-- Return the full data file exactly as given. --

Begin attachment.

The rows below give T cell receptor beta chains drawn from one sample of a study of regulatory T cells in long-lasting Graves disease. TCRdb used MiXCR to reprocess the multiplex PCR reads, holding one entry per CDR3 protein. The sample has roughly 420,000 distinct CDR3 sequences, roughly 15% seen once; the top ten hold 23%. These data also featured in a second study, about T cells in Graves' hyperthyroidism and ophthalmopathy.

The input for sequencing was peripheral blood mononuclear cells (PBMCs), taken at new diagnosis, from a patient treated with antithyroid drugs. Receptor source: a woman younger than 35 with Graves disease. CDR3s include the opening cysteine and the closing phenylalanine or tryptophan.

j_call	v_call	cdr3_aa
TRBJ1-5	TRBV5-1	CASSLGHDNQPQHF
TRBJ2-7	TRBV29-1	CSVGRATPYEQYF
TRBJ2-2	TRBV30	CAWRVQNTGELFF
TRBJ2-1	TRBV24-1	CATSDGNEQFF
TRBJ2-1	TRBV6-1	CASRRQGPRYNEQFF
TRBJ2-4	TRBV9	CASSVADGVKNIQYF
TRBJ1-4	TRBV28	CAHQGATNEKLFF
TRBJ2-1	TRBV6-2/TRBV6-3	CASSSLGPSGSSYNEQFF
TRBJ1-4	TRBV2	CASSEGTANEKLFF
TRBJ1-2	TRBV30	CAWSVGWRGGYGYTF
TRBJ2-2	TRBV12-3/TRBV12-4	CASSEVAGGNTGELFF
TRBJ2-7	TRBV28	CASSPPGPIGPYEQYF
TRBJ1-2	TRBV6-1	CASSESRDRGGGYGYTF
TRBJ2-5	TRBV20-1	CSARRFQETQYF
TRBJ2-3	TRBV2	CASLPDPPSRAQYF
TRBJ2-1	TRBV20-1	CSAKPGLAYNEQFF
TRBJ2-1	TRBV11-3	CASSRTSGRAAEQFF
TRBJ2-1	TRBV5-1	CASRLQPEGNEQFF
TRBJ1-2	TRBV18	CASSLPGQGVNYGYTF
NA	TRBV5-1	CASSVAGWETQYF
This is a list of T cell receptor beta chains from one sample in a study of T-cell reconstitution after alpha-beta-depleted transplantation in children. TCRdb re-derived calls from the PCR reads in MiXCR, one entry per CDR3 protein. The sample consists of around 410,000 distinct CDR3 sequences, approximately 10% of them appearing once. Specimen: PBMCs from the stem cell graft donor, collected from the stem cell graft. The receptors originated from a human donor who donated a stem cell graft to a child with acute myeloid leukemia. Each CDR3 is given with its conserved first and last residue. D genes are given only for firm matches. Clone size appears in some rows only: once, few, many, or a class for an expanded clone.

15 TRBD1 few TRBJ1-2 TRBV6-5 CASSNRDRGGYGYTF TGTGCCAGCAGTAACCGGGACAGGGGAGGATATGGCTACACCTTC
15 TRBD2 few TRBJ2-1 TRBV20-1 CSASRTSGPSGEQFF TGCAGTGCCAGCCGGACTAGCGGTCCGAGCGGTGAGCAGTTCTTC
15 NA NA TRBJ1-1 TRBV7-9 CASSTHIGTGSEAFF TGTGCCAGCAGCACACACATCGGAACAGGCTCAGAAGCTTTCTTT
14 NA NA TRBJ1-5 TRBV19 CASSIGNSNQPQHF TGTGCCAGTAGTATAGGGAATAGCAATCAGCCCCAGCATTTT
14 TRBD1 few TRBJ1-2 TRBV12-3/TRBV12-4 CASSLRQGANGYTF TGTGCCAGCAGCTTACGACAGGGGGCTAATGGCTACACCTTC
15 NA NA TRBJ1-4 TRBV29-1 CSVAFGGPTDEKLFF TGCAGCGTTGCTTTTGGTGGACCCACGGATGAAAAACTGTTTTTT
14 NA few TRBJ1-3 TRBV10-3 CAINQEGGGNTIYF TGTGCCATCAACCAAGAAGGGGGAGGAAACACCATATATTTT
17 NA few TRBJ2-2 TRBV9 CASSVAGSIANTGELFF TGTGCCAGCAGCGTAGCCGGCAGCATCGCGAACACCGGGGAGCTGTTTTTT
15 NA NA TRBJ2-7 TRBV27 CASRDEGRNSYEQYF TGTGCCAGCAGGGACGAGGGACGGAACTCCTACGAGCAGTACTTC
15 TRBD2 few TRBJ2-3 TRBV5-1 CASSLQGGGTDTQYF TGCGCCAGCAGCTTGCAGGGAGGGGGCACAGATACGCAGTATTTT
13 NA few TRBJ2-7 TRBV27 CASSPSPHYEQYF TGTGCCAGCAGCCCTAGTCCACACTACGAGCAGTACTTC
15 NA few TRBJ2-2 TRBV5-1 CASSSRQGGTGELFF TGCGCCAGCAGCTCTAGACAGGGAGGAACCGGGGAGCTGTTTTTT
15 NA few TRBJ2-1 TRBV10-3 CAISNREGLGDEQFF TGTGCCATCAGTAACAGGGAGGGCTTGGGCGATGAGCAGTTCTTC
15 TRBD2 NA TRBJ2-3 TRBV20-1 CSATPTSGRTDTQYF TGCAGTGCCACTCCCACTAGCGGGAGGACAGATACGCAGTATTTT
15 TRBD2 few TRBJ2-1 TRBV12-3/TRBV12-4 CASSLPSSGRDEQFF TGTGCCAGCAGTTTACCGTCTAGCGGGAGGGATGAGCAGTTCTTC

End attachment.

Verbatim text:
The rows below give T cell receptor beta chains drawn from one sample of a study of regulatory T cells in long-lasting Graves disease. TCRdb used MiXCR to reprocess the multiplex PCR reads, holding one entry per CDR3 protein. The sample has roughly 420,000 distinct CDR3 sequences, roughly 15% seen once; the top ten hold 23%. These data also featured in a second study, about T cells in Graves' hyperthyroidism and ophthalmopathy.

The input for sequencing was peripheral blood mononuclear cells (PBMCs), taken at new diagnosis, from a patient treated with antithyroid drugs. Receptor source: a woman younger than 35 with Graves disease. CDR3s include the opening cysteine and the closing phenylalanine or tryptophan.

j_call	v_call	cdr3_aa
TRBJ1-5	TRBV5-1	CASSLGHDNQPQHF
TRBJ2-7	TRBV29-1	CSVGRATPYEQYF
TRBJ2-2	TRBV30	CAWRVQNTGELFF
TRBJ2-1	TRBV24-1	CATSDGNEQFF
TRBJ2-1	TRBV6-1	CASRRQGPRYNEQFF
TRBJ2-4	TRBV9	CASSVADGVKNIQYF
TRBJ1-4	TRBV28	CAHQGATNEKLFF
TRBJ2-1	TRBV6-2/TRBV6-3	CASSSLGPSGSSYNEQFF
TRBJ1-4	TRBV2	CASSEGTANEKLFF
TRBJ1-2	TRBV30	CAWSVGWRGGYGYTF
TRBJ2-2	TRBV12-3/TRBV12-4	CASSEVAGGNTGELFF
TRBJ2-7	TRBV28	CASSPPGPIGPYEQYF
TRBJ1-2	TRBV6-1	CASSESRDRGGGYGYTF
TRBJ2-5	TRBV20-1	CSARRFQETQYF
TRBJ2-3	TRBV2	CASLPDPPSRAQYF
TRBJ2-1	TRBV20-1	CSAKPGLAYNEQFF
TRBJ2-1	TRBV11-3	CASSRTSGRAAEQFF
TRBJ2-1	TRBV5-1	CASRLQPEGNEQFF
TRBJ1-2	TRBV18	CASSLPGQGVNYGYTF
NA	TRBV5-1	CASSVAGWETQYF
This is a list of T cell receptor beta chains from one sample in a study of T-cell reconstitution after alpha-beta-depleted transplantation in children. TCRdb re-derived calls from the PCR reads in MiXCR, one entry per CDR3 protein. The sample consists of around 410,000 distinct CDR3 sequences, approximately 10% of them appearing once. Specimen: PBMCs from the stem cell graft donor, collected from the stem cell graft. The receptors originated from a human donor who donated a stem cell graft to a child with acute myeloid leukemia. Each CDR3 is given with its conserved first and last residue. D genes are given only for firm matches. Clone size appears in some rows only: once, few, many, or a class for an expanded clone.

15 TRBD1 few TRBJ1-2 TRBV6-5 CASSNRDRGGYGYTF TGTGCCAGCAGTAACCGGGACAGGGGAGGATATGGCTACACCTTC
15 TRBD2 few TRBJ2-1 TRBV20-1 CSASRTSGPSGEQFF TGCAGTGCCAGCCGGACTAGCGGTCCGAGCGGTGAGCAGTTCTTC
15 NA NA TRBJ1-1 TRBV7-9 CASSTHIGTGSEAFF TGTGCCAGCAGCACACACATCGGAACAGGCTCAGAAGCTTTCTTT
14 NA NA TRBJ1-5 TRBV19 CASSIGNSNQPQHF TGTGCCAGTAGTATAGGGAATAGCAATCAGCCCCAGCATTTT
14 TRBD1 few TRBJ1-2 TRBV12-3/TRBV12-4 CASSLRQGANGYTF TGTGCCAGCAGCTTACGACAGGGGGCTAATGGCTACACCTTC
15 NA NA TRBJ1-4 TRBV29-1 CSVAFGGPTDEKLFF TGCAGCGTTGCTTTTGGTGGACCCACGGATGAAAAACTGTTTTTT
14 NA few TRBJ1-3 TRBV10-3 CAINQEGGGNTIYF TGTGCCATCAACCAAGAAGGGGGAGGAAACACCATATATTTT
17 NA few TRBJ2-2 TRBV9 CASSVAGSIANTGELFF TGTGCCAGCAGCGTAGCCGGCAGCATCGCGAACACCGGGGAGCTGTTTTTT
15 NA NA TRBJ2-7 TRBV27 CASRDEGRNSYEQYF TGTGCCAGCAGGGACGAGGGACGGAACTCCTACGAGCAGTACTTC
15 TRBD2 few TRBJ2-3 TRBV5-1 CASSLQGGGTDTQYF TGCGCCAGCAGCTTGCAGGGAGGGGGCACAGATACGCAGTATTTT
13 NA few TRBJ2-7 TRBV27 CASSPSPHYEQYF TGTGCCAGCAGCCCTAGTCCACACTACGAGCAGTACTTC
15 NA few TRBJ2-2 TRBV5-1 CASSSRQGGTGELFF TGCGCCAGCAGCTCTAGACAGGGAGGAACCGGGGAGCTGTTTTTT
15 NA few TRBJ2-1 TRBV10-3 CAISNREGLGDEQFF TGTGCCATCAGTAACAGGGAGGGCTTGGGCGATGAGCAGTTCTTC
15 TRBD2 NA TRBJ2-3 TRBV20-1 CSATPTSGRTDTQYF TGCAGTGCCACTCCCACTAGCGGGAGGACAGATACGCAGTATTTT
15 TRBD2 few TRBJ2-1 TRBV12-3/TRBV12-4 CASSLPSSGRDEQFF TGTGCCAGCAGTTTACCGTCTAGCGGGAGGGATGAGCAGTTCTTC